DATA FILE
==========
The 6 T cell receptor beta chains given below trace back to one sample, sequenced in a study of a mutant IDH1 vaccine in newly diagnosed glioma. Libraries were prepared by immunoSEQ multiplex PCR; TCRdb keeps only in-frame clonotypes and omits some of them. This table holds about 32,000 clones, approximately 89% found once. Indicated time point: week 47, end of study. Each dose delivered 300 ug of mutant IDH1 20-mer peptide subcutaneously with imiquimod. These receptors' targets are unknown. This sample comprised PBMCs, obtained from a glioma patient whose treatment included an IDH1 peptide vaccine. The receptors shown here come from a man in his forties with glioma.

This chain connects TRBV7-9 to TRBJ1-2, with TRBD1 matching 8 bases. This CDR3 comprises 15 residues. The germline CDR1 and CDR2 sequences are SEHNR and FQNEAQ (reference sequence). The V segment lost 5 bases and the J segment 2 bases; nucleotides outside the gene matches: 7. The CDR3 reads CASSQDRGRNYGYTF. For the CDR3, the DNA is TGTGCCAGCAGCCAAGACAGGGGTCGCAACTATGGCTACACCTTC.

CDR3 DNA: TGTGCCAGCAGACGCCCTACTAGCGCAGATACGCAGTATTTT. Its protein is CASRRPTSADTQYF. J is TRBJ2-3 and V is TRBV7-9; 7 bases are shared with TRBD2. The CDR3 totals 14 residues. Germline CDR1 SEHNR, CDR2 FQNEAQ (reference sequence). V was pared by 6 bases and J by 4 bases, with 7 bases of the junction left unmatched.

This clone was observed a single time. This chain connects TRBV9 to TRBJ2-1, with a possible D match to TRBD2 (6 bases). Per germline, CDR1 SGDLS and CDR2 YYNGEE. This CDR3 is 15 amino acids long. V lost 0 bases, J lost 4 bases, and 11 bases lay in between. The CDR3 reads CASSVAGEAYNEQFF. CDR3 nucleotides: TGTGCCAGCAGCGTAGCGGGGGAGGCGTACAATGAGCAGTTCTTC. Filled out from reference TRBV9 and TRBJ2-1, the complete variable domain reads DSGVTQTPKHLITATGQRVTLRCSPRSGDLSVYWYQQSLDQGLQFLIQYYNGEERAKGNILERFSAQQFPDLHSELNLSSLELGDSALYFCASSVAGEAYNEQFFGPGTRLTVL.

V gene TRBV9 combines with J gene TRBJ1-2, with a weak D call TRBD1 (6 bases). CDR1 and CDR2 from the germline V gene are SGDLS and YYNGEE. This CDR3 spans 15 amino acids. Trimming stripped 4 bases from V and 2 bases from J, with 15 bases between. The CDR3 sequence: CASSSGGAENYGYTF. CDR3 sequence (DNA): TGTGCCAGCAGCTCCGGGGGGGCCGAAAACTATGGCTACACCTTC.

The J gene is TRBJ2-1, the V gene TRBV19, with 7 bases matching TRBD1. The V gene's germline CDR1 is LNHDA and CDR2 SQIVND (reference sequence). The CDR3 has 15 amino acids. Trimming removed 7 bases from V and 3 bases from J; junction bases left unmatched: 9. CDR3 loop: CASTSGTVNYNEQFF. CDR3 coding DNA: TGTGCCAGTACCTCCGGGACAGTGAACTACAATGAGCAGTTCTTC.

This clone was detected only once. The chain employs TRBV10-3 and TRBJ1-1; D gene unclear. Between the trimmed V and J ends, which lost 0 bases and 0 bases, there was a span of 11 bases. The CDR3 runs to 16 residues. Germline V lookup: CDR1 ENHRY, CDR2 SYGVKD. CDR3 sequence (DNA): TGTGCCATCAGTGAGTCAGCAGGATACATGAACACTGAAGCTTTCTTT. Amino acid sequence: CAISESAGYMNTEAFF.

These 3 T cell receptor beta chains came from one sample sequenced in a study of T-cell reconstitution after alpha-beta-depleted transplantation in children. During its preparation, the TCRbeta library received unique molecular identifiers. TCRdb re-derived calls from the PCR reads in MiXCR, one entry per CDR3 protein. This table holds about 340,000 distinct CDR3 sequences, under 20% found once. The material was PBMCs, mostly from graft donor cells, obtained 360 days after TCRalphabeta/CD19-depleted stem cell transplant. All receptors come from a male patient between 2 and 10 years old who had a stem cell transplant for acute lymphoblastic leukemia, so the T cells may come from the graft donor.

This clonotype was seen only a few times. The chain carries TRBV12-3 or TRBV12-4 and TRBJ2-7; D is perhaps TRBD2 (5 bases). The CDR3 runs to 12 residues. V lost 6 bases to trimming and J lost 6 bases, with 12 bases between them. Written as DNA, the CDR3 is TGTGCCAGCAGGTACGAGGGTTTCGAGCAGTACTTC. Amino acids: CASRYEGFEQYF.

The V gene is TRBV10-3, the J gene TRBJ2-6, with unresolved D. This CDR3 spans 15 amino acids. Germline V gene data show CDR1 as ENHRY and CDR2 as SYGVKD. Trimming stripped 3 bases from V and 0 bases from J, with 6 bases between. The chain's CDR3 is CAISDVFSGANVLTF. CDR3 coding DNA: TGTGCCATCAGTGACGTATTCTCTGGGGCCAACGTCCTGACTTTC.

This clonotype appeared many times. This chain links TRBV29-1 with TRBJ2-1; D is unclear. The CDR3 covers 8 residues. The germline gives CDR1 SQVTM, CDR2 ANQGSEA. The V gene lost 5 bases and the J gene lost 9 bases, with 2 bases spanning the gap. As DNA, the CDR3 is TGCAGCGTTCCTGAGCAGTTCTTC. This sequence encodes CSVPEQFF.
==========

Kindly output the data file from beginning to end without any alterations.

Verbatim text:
The 6 T cell receptor beta chains given below trace back to one sample, sequenced in a study of a mutant IDH1 vaccine in newly diagnosed glioma. Libraries were prepared by immunoSEQ multiplex PCR; TCRdb keeps only in-frame clonotypes and omits some of them. This table holds about 32,000 clones, approximately 89% found once. Indicated time point: week 47, end of study. Each dose delivered 300 ug of mutant IDH1 20-mer peptide subcutaneously with imiquimod. These receptors' targets are unknown. This sample comprised PBMCs, obtained from a glioma patient whose treatment included an IDH1 peptide vaccine. The receptors shown here come from a man in his forties with glioma.

This chain connects TRBV7-9 to TRBJ1-2, with TRBD1 matching 8 bases. This CDR3 comprises 15 residues. The germline CDR1 and CDR2 sequences are SEHNR and FQNEAQ (reference sequence). The V segment lost 5 bases and the J segment 2 bases; nucleotides outside the gene matches: 7. The CDR3 reads CASSQDRGRNYGYTF. For the CDR3, the DNA is TGTGCCAGCAGCCAAGACAGGGGTCGCAACTATGGCTACACCTTC.

CDR3 DNA: TGTGCCAGCAGACGCCCTACTAGCGCAGATACGCAGTATTTT. Its protein is CASRRPTSADTQYF. J is TRBJ2-3 and V is TRBV7-9; 7 bases are shared with TRBD2. The CDR3 totals 14 residues. Germline CDR1 SEHNR, CDR2 FQNEAQ (reference sequence). V was pared by 6 bases and J by 4 bases, with 7 bases of the junction left unmatched.

This clone was observed a single time. This chain connects TRBV9 to TRBJ2-1, with a possible D match to TRBD2 (6 bases). Per germline, CDR1 SGDLS and CDR2 YYNGEE. This CDR3 is 15 amino acids long. V lost 0 bases, J lost 4 bases, and 11 bases lay in between. The CDR3 reads CASSVAGEAYNEQFF. CDR3 nucleotides: TGTGCCAGCAGCGTAGCGGGGGAGGCGTACAATGAGCAGTTCTTC. Filled out from reference TRBV9 and TRBJ2-1, the complete variable domain reads DSGVTQTPKHLITATGQRVTLRCSPRSGDLSVYWYQQSLDQGLQFLIQYYNGEERAKGNILERFSAQQFPDLHSELNLSSLELGDSALYFCASSVAGEAYNEQFFGPGTRLTVL.

V gene TRBV9 combines with J gene TRBJ1-2, with a weak D call TRBD1 (6 bases). CDR1 and CDR2 from the germline V gene are SGDLS and YYNGEE. This CDR3 spans 15 amino acids. Trimming stripped 4 bases from V and 2 bases from J, with 15 bases between. The CDR3 sequence: CASSSGGAENYGYTF. CDR3 sequence (DNA): TGTGCCAGCAGCTCCGGGGGGGCCGAAAACTATGGCTACACCTTC.

The J gene is TRBJ2-1, the V gene TRBV19, with 7 bases matching TRBD1. The V gene's germline CDR1 is LNHDA and CDR2 SQIVND (reference sequence). The CDR3 has 15 amino acids. Trimming removed 7 bases from V and 3 bases from J; junction bases left unmatched: 9. CDR3 loop: CASTSGTVNYNEQFF. CDR3 coding DNA: TGTGCCAGTACCTCCGGGACAGTGAACTACAATGAGCAGTTCTTC.

This clone was detected only once. The chain employs TRBV10-3 and TRBJ1-1; D gene unclear. Between the trimmed V and J ends, which lost 0 bases and 0 bases, there was a span of 11 bases. The CDR3 runs to 16 residues. Germline V lookup: CDR1 ENHRY, CDR2 SYGVKD. CDR3 sequence (DNA): TGTGCCATCAGTGAGTCAGCAGGATACATGAACACTGAAGCTTTCTTT. Amino acid sequence: CAISESAGYMNTEAFF.

These 3 T cell receptor beta chains came from one sample sequenced in a study of T-cell reconstitution after alpha-beta-depleted transplantation in children. During its preparation, the TCRbeta library received unique molecular identifiers. TCRdb re-derived calls from the PCR reads in MiXCR, one entry per CDR3 protein. This table holds about 340,000 distinct CDR3 sequences, under 20% found once. The material was PBMCs, mostly from graft donor cells, obtained 360 days after TCRalphabeta/CD19-depleted stem cell transplant. All receptors come from a male patient between 2 and 10 years old who had a stem cell transplant for acute lymphoblastic leukemia, so the T cells may come from the graft donor.

This clonotype was seen only a few times. The chain carries TRBV12-3 or TRBV12-4 and TRBJ2-7; D is perhaps TRBD2 (5 bases). The CDR3 runs to 12 residues. V lost 6 bases to trimming and J lost 6 bases, with 12 bases between them. Written as DNA, the CDR3 is TGTGCCAGCAGGTACGAGGGTTTCGAGCAGTACTTC. Amino acids: CASRYEGFEQYF.

The V gene is TRBV10-3, the J gene TRBJ2-6, with unresolved D. This CDR3 spans 15 amino acids. Germline V gene data show CDR1 as ENHRY and CDR2 as SYGVKD. Trimming stripped 3 bases from V and 0 bases from J, with 6 bases between. The chain's CDR3 is CAISDVFSGANVLTF. CDR3 coding DNA: TGTGCCATCAGTGACGTATTCTCTGGGGCCAACGTCCTGACTTTC.

This clonotype appeared many times. This chain links TRBV29-1 with TRBJ2-1; D is unclear. The CDR3 covers 8 residues. The germline gives CDR1 SQVTM, CDR2 ANQGSEA. The V gene lost 5 bases and the J gene lost 9 bases, with 2 bases spanning the gap. As DNA, the CDR3 is TGCAGCGTTCCTGAGCAGTTCTTC. This sequence encodes CSVPEQFF.